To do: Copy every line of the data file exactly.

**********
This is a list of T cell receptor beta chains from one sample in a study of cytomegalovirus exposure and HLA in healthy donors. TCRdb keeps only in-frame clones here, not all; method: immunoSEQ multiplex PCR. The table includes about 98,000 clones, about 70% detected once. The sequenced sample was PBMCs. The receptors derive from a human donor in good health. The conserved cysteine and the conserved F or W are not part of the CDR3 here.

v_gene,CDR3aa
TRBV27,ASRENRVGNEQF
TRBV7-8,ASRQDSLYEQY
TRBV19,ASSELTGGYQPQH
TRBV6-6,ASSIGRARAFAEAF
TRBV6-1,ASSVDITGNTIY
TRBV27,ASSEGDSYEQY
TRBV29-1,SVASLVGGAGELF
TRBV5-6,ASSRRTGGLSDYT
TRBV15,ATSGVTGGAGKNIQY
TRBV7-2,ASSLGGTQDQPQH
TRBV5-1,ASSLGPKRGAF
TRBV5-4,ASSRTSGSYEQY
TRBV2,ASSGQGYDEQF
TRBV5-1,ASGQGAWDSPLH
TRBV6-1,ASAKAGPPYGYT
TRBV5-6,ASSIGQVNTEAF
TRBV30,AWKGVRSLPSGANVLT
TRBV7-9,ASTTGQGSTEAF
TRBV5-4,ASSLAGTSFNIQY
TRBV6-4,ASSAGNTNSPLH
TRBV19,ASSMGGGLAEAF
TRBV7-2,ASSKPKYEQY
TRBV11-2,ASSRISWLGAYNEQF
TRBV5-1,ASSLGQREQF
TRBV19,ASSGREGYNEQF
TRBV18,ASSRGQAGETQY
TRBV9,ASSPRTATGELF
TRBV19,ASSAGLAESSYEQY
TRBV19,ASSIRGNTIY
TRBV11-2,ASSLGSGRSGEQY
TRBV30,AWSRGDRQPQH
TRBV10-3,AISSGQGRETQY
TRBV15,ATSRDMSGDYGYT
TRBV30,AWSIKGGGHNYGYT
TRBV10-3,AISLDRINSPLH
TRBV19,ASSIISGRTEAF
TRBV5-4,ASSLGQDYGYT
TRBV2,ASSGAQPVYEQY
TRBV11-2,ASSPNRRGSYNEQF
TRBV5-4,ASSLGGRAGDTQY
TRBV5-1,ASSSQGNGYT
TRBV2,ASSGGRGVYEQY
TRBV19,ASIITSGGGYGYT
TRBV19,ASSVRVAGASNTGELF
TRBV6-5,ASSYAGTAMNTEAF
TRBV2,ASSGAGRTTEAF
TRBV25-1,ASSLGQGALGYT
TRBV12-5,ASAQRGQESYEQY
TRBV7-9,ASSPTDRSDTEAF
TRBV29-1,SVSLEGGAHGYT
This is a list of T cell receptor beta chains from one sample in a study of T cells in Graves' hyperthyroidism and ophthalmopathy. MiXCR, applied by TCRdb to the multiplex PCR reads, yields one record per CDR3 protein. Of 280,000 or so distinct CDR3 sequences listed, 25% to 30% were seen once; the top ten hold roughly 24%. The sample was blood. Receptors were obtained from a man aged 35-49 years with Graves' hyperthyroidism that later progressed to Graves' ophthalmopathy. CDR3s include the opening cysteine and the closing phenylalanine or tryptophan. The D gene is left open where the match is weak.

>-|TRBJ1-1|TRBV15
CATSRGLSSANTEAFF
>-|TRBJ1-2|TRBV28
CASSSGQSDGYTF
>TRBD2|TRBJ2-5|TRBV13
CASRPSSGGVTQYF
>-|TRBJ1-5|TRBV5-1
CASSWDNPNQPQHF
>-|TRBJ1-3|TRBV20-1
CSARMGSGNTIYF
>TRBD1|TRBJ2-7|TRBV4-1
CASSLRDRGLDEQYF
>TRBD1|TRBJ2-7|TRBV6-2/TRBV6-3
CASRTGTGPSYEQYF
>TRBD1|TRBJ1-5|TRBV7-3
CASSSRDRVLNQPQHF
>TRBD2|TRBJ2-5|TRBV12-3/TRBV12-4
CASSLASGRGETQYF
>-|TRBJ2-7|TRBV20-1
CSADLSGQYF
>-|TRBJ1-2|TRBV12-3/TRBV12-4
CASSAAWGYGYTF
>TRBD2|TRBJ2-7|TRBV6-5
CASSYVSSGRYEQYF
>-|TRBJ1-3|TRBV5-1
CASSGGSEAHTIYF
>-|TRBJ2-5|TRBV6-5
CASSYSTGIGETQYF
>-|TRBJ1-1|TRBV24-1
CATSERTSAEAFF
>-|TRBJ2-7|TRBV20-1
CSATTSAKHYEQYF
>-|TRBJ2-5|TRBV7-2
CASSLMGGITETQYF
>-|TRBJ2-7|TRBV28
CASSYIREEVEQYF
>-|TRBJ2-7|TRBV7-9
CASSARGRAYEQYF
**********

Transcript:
This is a list of T cell receptor beta chains from one sample in a study of cytomegalovirus exposure and HLA in healthy donors. TCRdb keeps only in-frame clones here, not all; method: immunoSEQ multiplex PCR. The table includes about 98,000 clones, about 70% detected once. The sequenced sample was PBMCs. The receptors derive from a human donor in good health. The conserved cysteine and the conserved F or W are not part of the CDR3 here.

v_gene,CDR3aa
TRBV27,ASRENRVGNEQF
TRBV7-8,ASRQDSLYEQY
TRBV19,ASSELTGGYQPQH
TRBV6-6,ASSIGRARAFAEAF
TRBV6-1,ASSVDITGNTIY
TRBV27,ASSEGDSYEQY
TRBV29-1,SVASLVGGAGELF
TRBV5-6,ASSRRTGGLSDYT
TRBV15,ATSGVTGGAGKNIQY
TRBV7-2,ASSLGGTQDQPQH
TRBV5-1,ASSLGPKRGAF
TRBV5-4,ASSRTSGSYEQY
TRBV2,ASSGQGYDEQF
TRBV5-1,ASGQGAWDSPLH
TRBV6-1,ASAKAGPPYGYT
TRBV5-6,ASSIGQVNTEAF
TRBV30,AWKGVRSLPSGANVLT
TRBV7-9,ASTTGQGSTEAF
TRBV5-4,ASSLAGTSFNIQY
TRBV6-4,ASSAGNTNSPLH
TRBV19,ASSMGGGLAEAF
TRBV7-2,ASSKPKYEQY
TRBV11-2,ASSRISWLGAYNEQF
TRBV5-1,ASSLGQREQF
TRBV19,ASSGREGYNEQF
TRBV18,ASSRGQAGETQY
TRBV9,ASSPRTATGELF
TRBV19,ASSAGLAESSYEQY
TRBV19,ASSIRGNTIY
TRBV11-2,ASSLGSGRSGEQY
TRBV30,AWSRGDRQPQH
TRBV10-3,AISSGQGRETQY
TRBV15,ATSRDMSGDYGYT
TRBV30,AWSIKGGGHNYGYT
TRBV10-3,AISLDRINSPLH
TRBV19,ASSIISGRTEAF
TRBV5-4,ASSLGQDYGYT
TRBV2,ASSGAQPVYEQY
TRBV11-2,ASSPNRRGSYNEQF
TRBV5-4,ASSLGGRAGDTQY
TRBV5-1,ASSSQGNGYT
TRBV2,ASSGGRGVYEQY
TRBV19,ASIITSGGGYGYT
TRBV19,ASSVRVAGASNTGELF
TRBV6-5,ASSYAGTAMNTEAF
TRBV2,ASSGAGRTTEAF
TRBV25-1,ASSLGQGALGYT
TRBV12-5,ASAQRGQESYEQY
TRBV7-9,ASSPTDRSDTEAF
TRBV29-1,SVSLEGGAHGYT
This is a list of T cell receptor beta chains from one sample in a study of T cells in Graves' hyperthyroidism and ophthalmopathy. MiXCR, applied by TCRdb to the multiplex PCR reads, yields one record per CDR3 protein. Of 280,000 or so distinct CDR3 sequences listed, 25% to 30% were seen once; the top ten hold roughly 24%. The sample was blood. Receptors were obtained from a man aged 35-49 years with Graves' hyperthyroidism that later progressed to Graves' ophthalmopathy. CDR3s include the opening cysteine and the closing phenylalanine or tryptophan. The D gene is left open where the match is weak.

>-|TRBJ1-1|TRBV15
CATSRGLSSANTEAFF
>-|TRBJ1-2|TRBV28
CASSSGQSDGYTF
>TRBD2|TRBJ2-5|TRBV13
CASRPSSGGVTQYF
>-|TRBJ1-5|TRBV5-1
CASSWDNPNQPQHF
>-|TRBJ1-3|TRBV20-1
CSARMGSGNTIYF
>TRBD1|TRBJ2-7|TRBV4-1
CASSLRDRGLDEQYF
>TRBD1|TRBJ2-7|TRBV6-2/TRBV6-3
CASRTGTGPSYEQYF
>TRBD1|TRBJ1-5|TRBV7-3
CASSSRDRVLNQPQHF
>TRBD2|TRBJ2-5|TRBV12-3/TRBV12-4
CASSLASGRGETQYF
>-|TRBJ2-7|TRBV20-1
CSADLSGQYF
>-|TRBJ1-2|TRBV12-3/TRBV12-4
CASSAAWGYGYTF
>TRBD2|TRBJ2-7|TRBV6-5
CASSYVSSGRYEQYF
>-|TRBJ1-3|TRBV5-1
CASSGGSEAHTIYF
>-|TRBJ2-5|TRBV6-5
CASSYSTGIGETQYF
>-|TRBJ1-1|TRBV24-1
CATSERTSAEAFF
>-|TRBJ2-7|TRBV20-1
CSATTSAKHYEQYF
>-|TRBJ2-5|TRBV7-2
CASSLMGGITETQYF
>-|TRBJ2-7|TRBV28
CASSYIREEVEQYF
>-|TRBJ2-7|TRBV7-9
CASSARGRAYEQYF